A 1977 law, designed to correct redlining, didn’t anticipate a day when historically black neighborhoods would be sought by young white homebuyers.
Aaron Glantz is a senior reporter at Reveal who produces public interest journalism with impact. His reporting has sparked more than a dozen Congressional hearings, a raft of federal legislation and led to criminal probes by the Drug Enforcement Administration, the FBI and the Federal Trade Commission. Because of his reporting, 500,000 fewer U.S. military veterans face long waits for disability compensation, while 100,000 fewer veterans are prescribed highly addictive narcotics by the government. He is also the author of three books, most recently “The War Comes Home: Washington’s Battle Against America’s Veterans.” Glantz has reported across Europe, Asia and the Middle East. His work has appeared in a broad range of media outlets, including The New York Times, NBC News, ABC News and the PBS NewsHour, where his work has twice been nominated for a national Emmy Award. Awards include a George Foster Peabody Award, Sigma Delta Chi Award and Online News Association award. Fellowships include the John S. Knight Journalism Fellowship at Stanford University, the DART Center Ochberg Fellowship at Columbia University and the Rosalynn Carter Fellowship for Mental Health Journalism at the Carter Center. He is based in Reveal’s Emeryville, California office.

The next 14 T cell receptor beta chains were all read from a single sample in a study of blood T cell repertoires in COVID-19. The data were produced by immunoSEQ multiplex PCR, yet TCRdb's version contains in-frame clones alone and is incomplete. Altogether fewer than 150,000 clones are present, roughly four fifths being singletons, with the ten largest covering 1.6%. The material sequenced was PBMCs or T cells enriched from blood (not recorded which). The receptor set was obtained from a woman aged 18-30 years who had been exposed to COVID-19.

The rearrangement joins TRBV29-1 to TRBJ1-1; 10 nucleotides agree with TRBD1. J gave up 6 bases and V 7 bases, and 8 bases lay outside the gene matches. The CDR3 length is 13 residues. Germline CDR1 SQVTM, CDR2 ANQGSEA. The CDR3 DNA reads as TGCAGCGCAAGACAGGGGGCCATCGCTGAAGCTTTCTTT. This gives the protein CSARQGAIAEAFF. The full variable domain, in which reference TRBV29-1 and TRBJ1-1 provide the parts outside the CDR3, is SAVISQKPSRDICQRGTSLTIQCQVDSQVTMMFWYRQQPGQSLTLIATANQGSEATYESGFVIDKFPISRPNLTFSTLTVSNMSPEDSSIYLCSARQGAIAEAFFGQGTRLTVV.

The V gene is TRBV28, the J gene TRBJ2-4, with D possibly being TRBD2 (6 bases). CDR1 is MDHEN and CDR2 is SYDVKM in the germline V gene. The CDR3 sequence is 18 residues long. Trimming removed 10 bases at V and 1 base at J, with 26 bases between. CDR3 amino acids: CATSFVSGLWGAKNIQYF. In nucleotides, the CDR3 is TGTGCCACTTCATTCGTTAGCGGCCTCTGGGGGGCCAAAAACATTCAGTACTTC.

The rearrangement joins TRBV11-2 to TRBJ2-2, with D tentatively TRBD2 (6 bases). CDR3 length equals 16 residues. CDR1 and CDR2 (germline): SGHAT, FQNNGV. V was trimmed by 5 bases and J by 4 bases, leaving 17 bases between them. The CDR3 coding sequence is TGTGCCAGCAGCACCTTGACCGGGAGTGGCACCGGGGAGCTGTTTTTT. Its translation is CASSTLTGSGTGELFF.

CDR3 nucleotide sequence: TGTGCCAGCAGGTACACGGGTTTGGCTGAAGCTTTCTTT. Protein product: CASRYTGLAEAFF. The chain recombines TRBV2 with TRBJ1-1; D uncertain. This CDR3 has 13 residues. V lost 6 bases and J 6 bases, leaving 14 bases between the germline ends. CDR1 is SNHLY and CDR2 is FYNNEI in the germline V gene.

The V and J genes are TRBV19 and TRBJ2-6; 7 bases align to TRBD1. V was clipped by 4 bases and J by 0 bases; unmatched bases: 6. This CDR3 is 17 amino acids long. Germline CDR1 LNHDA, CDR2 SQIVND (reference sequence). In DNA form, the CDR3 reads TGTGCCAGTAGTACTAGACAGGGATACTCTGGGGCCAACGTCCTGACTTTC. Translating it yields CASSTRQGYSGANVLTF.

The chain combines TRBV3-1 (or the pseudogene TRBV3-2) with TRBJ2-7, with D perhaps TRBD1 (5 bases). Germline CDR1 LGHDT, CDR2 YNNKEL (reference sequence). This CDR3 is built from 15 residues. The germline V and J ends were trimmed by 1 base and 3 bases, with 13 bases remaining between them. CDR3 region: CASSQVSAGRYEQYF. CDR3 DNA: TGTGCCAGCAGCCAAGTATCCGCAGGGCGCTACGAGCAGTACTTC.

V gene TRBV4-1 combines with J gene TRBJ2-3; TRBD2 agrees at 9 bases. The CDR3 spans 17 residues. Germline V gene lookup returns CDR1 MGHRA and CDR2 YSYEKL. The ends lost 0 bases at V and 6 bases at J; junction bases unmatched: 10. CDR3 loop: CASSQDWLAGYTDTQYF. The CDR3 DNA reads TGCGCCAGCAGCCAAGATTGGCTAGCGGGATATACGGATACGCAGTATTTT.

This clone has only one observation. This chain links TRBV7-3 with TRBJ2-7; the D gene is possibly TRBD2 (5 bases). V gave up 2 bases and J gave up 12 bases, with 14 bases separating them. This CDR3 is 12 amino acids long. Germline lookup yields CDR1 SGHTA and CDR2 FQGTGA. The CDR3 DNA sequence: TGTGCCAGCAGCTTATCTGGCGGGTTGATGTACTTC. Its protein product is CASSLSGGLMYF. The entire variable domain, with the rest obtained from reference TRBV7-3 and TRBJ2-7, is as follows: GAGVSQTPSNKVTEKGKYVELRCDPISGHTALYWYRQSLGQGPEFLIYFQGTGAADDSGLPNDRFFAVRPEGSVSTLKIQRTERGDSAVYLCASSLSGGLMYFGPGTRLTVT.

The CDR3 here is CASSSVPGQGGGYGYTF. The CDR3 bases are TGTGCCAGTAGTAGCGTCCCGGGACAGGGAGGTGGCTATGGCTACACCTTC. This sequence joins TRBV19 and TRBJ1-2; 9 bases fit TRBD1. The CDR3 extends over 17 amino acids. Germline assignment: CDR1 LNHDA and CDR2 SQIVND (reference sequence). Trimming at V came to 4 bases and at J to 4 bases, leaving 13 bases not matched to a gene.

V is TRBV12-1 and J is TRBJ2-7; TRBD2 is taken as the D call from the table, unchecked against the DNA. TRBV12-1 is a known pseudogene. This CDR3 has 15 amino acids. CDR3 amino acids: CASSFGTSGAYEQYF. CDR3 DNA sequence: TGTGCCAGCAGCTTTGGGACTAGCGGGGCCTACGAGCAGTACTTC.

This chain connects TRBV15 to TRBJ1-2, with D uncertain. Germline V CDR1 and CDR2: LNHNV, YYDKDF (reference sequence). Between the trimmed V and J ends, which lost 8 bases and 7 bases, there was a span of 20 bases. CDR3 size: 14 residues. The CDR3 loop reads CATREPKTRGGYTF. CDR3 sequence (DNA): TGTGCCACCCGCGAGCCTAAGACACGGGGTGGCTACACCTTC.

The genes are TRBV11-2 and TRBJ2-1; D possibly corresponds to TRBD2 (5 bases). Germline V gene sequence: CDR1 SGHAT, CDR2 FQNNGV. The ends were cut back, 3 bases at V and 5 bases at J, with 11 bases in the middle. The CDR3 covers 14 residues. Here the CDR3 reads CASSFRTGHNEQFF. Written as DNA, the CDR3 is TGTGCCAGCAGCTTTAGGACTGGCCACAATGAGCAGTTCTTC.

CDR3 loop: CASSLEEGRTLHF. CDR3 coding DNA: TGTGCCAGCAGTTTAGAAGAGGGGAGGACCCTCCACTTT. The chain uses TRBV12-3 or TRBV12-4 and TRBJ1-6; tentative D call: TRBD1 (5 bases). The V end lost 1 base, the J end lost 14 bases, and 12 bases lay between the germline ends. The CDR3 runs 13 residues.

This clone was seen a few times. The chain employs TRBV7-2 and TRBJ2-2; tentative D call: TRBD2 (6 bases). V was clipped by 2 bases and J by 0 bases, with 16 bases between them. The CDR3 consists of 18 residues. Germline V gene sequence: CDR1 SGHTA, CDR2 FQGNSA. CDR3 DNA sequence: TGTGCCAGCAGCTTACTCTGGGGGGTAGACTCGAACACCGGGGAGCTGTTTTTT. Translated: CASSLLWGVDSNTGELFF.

Reveal analyzed publicly available data released through the Home Mortgage Disclosure Act, combing through 31 million records for 2015 and 2016.
Among the 6,600 U.S. lenders, some stood out for particularly extreme practices.
Reveal’s analysis of mortgage data found evidence of modern-day redlining in 61 metro areas across the country.
Senators cite Reveal coverage in requesting sponsorship contracts, saying they are “deeply concerned.”
The federal civil rights lawsuit alleges a blanket refusal to rent to tenants with criminal records.
A federal district court judge has given the go-ahead for tenants of one of the largest landlords in America to pursue a class-action lawsuit.
Government auditors also report the insurance fund for taxpayer-backed mortgages lost $14.2 billion.
Housing company representative defends its “professionalism, dedicated resources, and a lot of energy and desire to service our residents.”
Consumer groups and union leaders continued to blast the Department of Veterans Affairs for its plan to scrap an anti-corruption statute.
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